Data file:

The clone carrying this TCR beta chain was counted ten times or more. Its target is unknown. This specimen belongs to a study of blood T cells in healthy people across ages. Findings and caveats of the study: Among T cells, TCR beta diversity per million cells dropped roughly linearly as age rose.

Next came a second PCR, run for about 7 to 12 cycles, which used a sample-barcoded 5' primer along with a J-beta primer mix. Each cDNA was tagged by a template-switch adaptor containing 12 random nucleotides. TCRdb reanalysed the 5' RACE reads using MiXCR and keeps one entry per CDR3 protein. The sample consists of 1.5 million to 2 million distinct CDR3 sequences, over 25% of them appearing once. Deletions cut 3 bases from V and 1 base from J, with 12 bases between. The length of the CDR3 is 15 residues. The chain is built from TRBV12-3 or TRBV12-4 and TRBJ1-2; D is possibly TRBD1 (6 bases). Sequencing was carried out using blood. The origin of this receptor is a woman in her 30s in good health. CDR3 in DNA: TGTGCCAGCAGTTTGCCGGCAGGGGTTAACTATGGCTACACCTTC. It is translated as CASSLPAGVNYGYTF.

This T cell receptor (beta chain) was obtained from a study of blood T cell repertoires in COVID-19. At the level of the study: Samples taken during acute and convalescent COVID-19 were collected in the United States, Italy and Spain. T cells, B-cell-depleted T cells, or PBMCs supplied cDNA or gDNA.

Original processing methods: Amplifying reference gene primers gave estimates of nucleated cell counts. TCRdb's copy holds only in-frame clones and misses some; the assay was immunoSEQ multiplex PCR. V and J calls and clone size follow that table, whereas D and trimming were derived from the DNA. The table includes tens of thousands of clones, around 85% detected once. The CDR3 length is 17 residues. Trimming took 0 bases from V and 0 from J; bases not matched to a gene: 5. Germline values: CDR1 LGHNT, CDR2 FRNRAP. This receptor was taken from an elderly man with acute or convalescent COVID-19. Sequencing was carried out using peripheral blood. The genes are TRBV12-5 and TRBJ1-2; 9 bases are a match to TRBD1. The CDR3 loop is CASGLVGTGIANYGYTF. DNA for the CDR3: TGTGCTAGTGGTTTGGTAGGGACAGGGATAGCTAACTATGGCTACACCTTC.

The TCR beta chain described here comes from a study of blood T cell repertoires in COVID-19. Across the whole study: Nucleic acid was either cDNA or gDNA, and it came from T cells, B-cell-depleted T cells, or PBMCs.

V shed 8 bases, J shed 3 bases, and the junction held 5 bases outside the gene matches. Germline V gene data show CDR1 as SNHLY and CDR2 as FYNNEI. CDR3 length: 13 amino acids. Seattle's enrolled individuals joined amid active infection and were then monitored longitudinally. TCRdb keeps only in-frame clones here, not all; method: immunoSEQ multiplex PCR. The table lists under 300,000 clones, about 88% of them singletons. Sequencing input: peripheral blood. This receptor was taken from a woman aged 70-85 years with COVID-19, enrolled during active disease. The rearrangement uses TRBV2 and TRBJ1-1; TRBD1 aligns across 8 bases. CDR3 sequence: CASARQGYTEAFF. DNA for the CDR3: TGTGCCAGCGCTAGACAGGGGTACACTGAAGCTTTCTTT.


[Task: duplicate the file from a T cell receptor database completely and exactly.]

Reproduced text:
The clone carrying this TCR beta chain was counted ten times or more. Its target is unknown. This specimen belongs to a study of blood T cells in healthy people across ages. Findings and caveats of the study: Among T cells, TCR beta diversity per million cells dropped roughly linearly as age rose.

Next came a second PCR, run for about 7 to 12 cycles, which used a sample-barcoded 5' primer along with a J-beta primer mix. Each cDNA was tagged by a template-switch adaptor containing 12 random nucleotides. TCRdb reanalysed the 5' RACE reads using MiXCR and keeps one entry per CDR3 protein. The sample consists of 1.5 million to 2 million distinct CDR3 sequences, over 25% of them appearing once. Deletions cut 3 bases from V and 1 base from J, with 12 bases between. The length of the CDR3 is 15 residues. The chain is built from TRBV12-3 or TRBV12-4 and TRBJ1-2; D is possibly TRBD1 (6 bases). Sequencing was carried out using blood. The origin of this receptor is a woman in her 30s in good health. CDR3 in DNA: TGTGCCAGCAGTTTGCCGGCAGGGGTTAACTATGGCTACACCTTC. It is translated as CASSLPAGVNYGYTF.

This T cell receptor (beta chain) was obtained from a study of blood T cell repertoires in COVID-19. At the level of the study: Samples taken during acute and convalescent COVID-19 were collected in the United States, Italy and Spain. T cells, B-cell-depleted T cells, or PBMCs supplied cDNA or gDNA.

Original processing methods: Amplifying reference gene primers gave estimates of nucleated cell counts. TCRdb's copy holds only in-frame clones and misses some; the assay was immunoSEQ multiplex PCR. V and J calls and clone size follow that table, whereas D and trimming were derived from the DNA. The table includes tens of thousands of clones, around 85% detected once. The CDR3 length is 17 residues. Trimming took 0 bases from V and 0 from J; bases not matched to a gene: 5. Germline values: CDR1 LGHNT, CDR2 FRNRAP. This receptor was taken from an elderly man with acute or convalescent COVID-19. Sequencing was carried out using peripheral blood. The genes are TRBV12-5 and TRBJ1-2; 9 bases are a match to TRBD1. The CDR3 loop is CASGLVGTGIANYGYTF. DNA for the CDR3: TGTGCTAGTGGTTTGGTAGGGACAGGGATAGCTAACTATGGCTACACCTTC.

The TCR beta chain described here comes from a study of blood T cell repertoires in COVID-19. Across the whole study: Nucleic acid was either cDNA or gDNA, and it came from T cells, B-cell-depleted T cells, or PBMCs.

V shed 8 bases, J shed 3 bases, and the junction held 5 bases outside the gene matches. Germline V gene data show CDR1 as SNHLY and CDR2 as FYNNEI. CDR3 length: 13 amino acids. Seattle's enrolled individuals joined amid active infection and were then monitored longitudinally. TCRdb keeps only in-frame clones here, not all; method: immunoSEQ multiplex PCR. The table lists under 300,000 clones, about 88% of them singletons. Sequencing input: peripheral blood. This receptor was taken from a woman aged 70-85 years with COVID-19, enrolled during active disease. The rearrangement uses TRBV2 and TRBJ1-1; TRBD1 aligns across 8 bases. CDR3 sequence: CASARQGYTEAFF. DNA for the CDR3: TGTGCCAGCGCTAGACAGGGGTACACTGAAGCTTTCTTT.